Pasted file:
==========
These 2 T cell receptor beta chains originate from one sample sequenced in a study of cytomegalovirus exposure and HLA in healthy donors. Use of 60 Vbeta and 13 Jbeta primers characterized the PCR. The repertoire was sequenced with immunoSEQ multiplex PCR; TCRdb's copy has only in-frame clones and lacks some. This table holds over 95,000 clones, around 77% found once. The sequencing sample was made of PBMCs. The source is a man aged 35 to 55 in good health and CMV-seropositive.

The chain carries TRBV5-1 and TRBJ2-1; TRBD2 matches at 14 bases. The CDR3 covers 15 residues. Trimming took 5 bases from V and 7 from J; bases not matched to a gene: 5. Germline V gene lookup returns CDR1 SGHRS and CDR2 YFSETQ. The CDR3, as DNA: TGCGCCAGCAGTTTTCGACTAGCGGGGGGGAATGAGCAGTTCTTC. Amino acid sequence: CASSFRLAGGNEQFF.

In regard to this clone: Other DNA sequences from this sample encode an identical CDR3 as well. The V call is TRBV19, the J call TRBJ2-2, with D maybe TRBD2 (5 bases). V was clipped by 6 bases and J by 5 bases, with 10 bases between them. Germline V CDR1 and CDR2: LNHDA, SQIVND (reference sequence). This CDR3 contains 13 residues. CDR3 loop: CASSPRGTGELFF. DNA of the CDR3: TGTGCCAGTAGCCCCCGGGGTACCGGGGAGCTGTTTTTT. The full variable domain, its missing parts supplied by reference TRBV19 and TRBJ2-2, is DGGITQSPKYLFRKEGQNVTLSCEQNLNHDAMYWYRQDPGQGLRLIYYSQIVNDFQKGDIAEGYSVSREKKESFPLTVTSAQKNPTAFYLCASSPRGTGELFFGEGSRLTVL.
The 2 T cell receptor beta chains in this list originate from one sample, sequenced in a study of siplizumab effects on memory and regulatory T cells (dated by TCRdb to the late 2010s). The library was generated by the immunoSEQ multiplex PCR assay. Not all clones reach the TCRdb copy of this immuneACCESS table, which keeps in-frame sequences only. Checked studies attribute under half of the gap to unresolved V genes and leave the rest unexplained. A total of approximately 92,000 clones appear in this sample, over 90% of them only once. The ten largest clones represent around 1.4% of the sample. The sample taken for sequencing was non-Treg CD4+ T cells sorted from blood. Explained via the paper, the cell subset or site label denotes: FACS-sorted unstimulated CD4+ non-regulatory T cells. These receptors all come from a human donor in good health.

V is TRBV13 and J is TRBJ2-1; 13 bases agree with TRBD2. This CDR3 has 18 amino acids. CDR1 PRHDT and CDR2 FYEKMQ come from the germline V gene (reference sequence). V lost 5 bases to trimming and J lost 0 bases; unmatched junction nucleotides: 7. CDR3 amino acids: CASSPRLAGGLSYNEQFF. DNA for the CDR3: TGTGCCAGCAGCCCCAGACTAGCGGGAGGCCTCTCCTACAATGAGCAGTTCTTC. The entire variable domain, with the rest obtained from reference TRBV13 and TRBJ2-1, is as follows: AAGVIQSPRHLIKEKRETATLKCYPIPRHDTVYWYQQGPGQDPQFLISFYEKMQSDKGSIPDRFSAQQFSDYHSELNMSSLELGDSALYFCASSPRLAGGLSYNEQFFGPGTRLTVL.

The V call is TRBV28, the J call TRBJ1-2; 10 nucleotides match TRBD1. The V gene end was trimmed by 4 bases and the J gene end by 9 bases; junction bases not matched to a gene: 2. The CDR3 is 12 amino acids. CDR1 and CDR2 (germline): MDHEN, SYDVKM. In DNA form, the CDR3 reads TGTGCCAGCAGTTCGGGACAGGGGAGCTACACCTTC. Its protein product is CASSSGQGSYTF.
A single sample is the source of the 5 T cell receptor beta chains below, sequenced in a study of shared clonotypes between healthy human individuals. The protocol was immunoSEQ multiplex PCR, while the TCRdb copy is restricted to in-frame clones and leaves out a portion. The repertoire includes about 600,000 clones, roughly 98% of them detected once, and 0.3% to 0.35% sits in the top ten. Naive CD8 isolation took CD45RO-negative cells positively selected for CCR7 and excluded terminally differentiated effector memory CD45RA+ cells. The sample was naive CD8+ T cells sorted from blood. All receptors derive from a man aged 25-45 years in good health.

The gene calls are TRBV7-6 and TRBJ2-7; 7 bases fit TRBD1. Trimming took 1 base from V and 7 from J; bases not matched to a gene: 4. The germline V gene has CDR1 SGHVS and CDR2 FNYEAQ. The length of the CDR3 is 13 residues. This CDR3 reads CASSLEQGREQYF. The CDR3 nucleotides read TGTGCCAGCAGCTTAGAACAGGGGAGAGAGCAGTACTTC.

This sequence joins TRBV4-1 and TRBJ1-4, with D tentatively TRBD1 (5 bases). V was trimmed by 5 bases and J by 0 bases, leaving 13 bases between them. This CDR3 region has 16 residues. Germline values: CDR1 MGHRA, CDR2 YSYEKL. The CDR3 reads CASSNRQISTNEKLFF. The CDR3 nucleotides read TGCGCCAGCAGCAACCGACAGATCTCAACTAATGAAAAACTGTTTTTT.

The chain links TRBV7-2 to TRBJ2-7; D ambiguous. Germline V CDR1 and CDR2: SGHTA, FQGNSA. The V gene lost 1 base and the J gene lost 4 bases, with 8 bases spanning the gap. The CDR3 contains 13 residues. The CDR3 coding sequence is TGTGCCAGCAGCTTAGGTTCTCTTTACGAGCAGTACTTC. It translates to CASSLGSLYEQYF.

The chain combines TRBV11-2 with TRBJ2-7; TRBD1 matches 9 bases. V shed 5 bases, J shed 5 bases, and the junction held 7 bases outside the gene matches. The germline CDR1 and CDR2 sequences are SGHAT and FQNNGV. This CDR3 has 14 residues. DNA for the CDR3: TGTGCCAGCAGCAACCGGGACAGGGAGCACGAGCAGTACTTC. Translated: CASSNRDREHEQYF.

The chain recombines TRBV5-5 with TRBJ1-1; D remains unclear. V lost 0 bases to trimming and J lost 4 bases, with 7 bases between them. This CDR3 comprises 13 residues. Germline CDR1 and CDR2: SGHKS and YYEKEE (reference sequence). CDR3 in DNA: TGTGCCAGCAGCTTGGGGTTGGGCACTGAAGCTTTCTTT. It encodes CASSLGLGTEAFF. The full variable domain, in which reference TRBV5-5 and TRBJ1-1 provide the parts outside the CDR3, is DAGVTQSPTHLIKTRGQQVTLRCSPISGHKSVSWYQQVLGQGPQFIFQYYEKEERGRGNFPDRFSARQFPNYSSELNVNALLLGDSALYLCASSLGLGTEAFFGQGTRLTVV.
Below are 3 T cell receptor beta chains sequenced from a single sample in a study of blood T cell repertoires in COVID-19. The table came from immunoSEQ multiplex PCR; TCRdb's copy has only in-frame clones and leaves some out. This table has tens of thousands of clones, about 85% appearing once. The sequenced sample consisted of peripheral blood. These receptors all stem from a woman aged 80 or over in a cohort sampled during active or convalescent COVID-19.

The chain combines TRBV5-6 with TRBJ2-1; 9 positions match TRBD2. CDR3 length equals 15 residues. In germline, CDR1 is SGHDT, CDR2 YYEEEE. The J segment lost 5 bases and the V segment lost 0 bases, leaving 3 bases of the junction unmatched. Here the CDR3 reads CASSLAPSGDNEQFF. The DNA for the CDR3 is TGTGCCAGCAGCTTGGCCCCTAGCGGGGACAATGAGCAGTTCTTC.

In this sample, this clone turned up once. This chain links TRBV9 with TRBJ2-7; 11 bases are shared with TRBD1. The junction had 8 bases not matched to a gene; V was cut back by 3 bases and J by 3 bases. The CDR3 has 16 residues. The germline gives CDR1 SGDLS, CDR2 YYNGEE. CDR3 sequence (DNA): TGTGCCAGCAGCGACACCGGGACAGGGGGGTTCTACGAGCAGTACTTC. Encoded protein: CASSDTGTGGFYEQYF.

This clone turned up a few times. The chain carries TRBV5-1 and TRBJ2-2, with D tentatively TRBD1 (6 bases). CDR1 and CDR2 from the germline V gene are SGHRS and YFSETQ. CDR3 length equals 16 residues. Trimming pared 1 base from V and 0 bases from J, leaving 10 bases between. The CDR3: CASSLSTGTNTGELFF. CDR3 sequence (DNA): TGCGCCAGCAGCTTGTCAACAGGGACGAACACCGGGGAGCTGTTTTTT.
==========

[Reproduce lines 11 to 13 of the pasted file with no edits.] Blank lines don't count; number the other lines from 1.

The chain combines TRBV11-2 with TRBJ2-7; TRBD1 matches 9 bases. V shed 5 bases, J shed 5 bases, and the junction held 7 bases outside the gene matches. The germline CDR1 and CDR2 sequences are SGHAT and FQNNGV. This CDR3 has 14 residues. DNA for the CDR3: TGTGCCAGCAGCAACCGGGACAGGGAGCACGAGCAGTACTTC. Translated: CASSNRDREHEQYF.

The chain recombines TRBV5-5 with TRBJ1-1; D remains unclear. V lost 0 bases to trimming and J lost 4 bases, with 7 bases between them. This CDR3 comprises 13 residues. Germline CDR1 and CDR2: SGHKS and YYEKEE (reference sequence). CDR3 in DNA: TGTGCCAGCAGCTTGGGGTTGGGCACTGAAGCTTTCTTT. It encodes CASSLGLGTEAFF. The full variable domain, in which reference TRBV5-5 and TRBJ1-1 provide the parts outside the CDR3, is DAGVTQSPTHLIKTRGQQVTLRCSPISGHKSVSWYQQVLGQGPQFIFQYYEKEERGRGNFPDRFSARQFPNYSSELNVNALLLGDSALYLCASSLGLGTEAFFGQGTRLTVV.
Below are 3 T cell receptor beta chains sequenced from a single sample in a study of blood T cell repertoires in COVID-19. The table came from immunoSEQ multiplex PCR; TCRdb's copy has only in-frame clones and leaves some out. This table has tens of thousands of clones, about 85% appearing once. The sequenced sample consisted of peripheral blood. These receptors all stem from a woman aged 80 or over in a cohort sampled during active or convalescent COVID-19.